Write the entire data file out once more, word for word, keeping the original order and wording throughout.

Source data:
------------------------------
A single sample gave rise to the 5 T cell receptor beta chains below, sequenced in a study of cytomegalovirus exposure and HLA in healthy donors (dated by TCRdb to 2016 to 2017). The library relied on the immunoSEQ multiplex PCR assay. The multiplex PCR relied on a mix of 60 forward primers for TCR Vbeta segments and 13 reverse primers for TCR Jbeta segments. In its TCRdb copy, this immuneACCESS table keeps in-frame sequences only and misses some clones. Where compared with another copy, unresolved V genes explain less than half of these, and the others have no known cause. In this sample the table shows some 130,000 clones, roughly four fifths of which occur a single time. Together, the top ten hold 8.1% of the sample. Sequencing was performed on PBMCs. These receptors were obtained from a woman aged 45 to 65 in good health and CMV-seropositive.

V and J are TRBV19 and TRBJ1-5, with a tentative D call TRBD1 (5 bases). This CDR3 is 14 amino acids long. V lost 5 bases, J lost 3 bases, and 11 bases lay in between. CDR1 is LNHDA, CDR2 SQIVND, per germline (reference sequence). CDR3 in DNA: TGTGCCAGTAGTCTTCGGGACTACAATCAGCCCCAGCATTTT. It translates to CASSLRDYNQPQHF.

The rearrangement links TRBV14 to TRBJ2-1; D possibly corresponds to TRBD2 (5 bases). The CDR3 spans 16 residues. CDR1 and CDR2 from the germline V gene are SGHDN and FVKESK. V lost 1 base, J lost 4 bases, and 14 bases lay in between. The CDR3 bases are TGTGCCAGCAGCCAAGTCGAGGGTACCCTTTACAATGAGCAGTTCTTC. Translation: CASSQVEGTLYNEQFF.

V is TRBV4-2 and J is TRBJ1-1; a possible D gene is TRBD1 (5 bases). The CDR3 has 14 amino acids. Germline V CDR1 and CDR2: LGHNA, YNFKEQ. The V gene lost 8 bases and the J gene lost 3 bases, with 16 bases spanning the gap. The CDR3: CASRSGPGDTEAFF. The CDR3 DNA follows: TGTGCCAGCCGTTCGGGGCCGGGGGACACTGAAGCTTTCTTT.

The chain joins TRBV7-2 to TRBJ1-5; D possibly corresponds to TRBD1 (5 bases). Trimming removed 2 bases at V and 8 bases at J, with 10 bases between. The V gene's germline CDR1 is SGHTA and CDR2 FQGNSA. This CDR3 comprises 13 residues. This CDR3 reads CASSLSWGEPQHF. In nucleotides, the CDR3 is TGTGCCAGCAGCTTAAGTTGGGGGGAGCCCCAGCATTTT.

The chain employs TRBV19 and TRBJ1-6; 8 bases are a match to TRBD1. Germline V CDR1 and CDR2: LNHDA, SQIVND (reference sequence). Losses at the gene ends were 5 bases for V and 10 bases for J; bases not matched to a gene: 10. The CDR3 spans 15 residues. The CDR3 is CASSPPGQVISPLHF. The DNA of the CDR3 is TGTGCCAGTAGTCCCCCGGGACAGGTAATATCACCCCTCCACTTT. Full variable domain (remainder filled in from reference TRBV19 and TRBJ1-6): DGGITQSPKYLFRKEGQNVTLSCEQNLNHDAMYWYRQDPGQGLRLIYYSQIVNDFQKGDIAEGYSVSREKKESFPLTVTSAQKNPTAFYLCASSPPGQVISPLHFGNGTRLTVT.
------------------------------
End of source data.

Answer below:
A single sample gave rise to the 5 T cell receptor beta chains below, sequenced in a study of cytomegalovirus exposure and HLA in healthy donors (dated by TCRdb to 2016 to 2017). The library relied on the immunoSEQ multiplex PCR assay. The multiplex PCR relied on a mix of 60 forward primers for TCR Vbeta segments and 13 reverse primers for TCR Jbeta segments. In its TCRdb copy, this immuneACCESS table keeps in-frame sequences only and misses some clones. Where compared with another copy, unresolved V genes explain less than half of these, and the others have no known cause. In this sample the table shows some 130,000 clones, roughly four fifths of which occur a single time. Together, the top ten hold 8.1% of the sample. Sequencing was performed on PBMCs. These receptors were obtained from a woman aged 45 to 65 in good health and CMV-seropositive.

V and J are TRBV19 and TRBJ1-5, with a tentative D call TRBD1 (5 bases). This CDR3 is 14 amino acids long. V lost 5 bases, J lost 3 bases, and 11 bases lay in between. CDR1 is LNHDA, CDR2 SQIVND, per germline (reference sequence). CDR3 in DNA: TGTGCCAGTAGTCTTCGGGACTACAATCAGCCCCAGCATTTT. It translates to CASSLRDYNQPQHF.

The rearrangement links TRBV14 to TRBJ2-1; D possibly corresponds to TRBD2 (5 bases). The CDR3 spans 16 residues. CDR1 and CDR2 from the germline V gene are SGHDN and FVKESK. V lost 1 base, J lost 4 bases, and 14 bases lay in between. The CDR3 bases are TGTGCCAGCAGCCAAGTCGAGGGTACCCTTTACAATGAGCAGTTCTTC. Translation: CASSQVEGTLYNEQFF.

V is TRBV4-2 and J is TRBJ1-1; a possible D gene is TRBD1 (5 bases). The CDR3 has 14 amino acids. Germline V CDR1 and CDR2: LGHNA, YNFKEQ. The V gene lost 8 bases and the J gene lost 3 bases, with 16 bases spanning the gap. The CDR3: CASRSGPGDTEAFF. The CDR3 DNA follows: TGTGCCAGCCGTTCGGGGCCGGGGGACACTGAAGCTTTCTTT.

The chain joins TRBV7-2 to TRBJ1-5; D possibly corresponds to TRBD1 (5 bases). Trimming removed 2 bases at V and 8 bases at J, with 10 bases between. The V gene's germline CDR1 is SGHTA and CDR2 FQGNSA. This CDR3 comprises 13 residues. This CDR3 reads CASSLSWGEPQHF. In nucleotides, the CDR3 is TGTGCCAGCAGCTTAAGTTGGGGGGAGCCCCAGCATTTT.

The chain employs TRBV19 and TRBJ1-6; 8 bases are a match to TRBD1. Germline V CDR1 and CDR2: LNHDA, SQIVND (reference sequence). Losses at the gene ends were 5 bases for V and 10 bases for J; bases not matched to a gene: 10. The CDR3 spans 15 residues. The CDR3 is CASSPPGQVISPLHF. The DNA of the CDR3 is TGTGCCAGTAGTCCCCCGGGACAGGTAATATCACCCCTCCACTTT. Full variable domain (remainder filled in from reference TRBV19 and TRBJ1-6): DGGITQSPKYLFRKEGQNVTLSCEQNLNHDAMYWYRQDPGQGLRLIYYSQIVNDFQKGDIAEGYSVSREKKESFPLTVTSAQKNPTAFYLCASSPPGQVISPLHFGNGTRLTVT.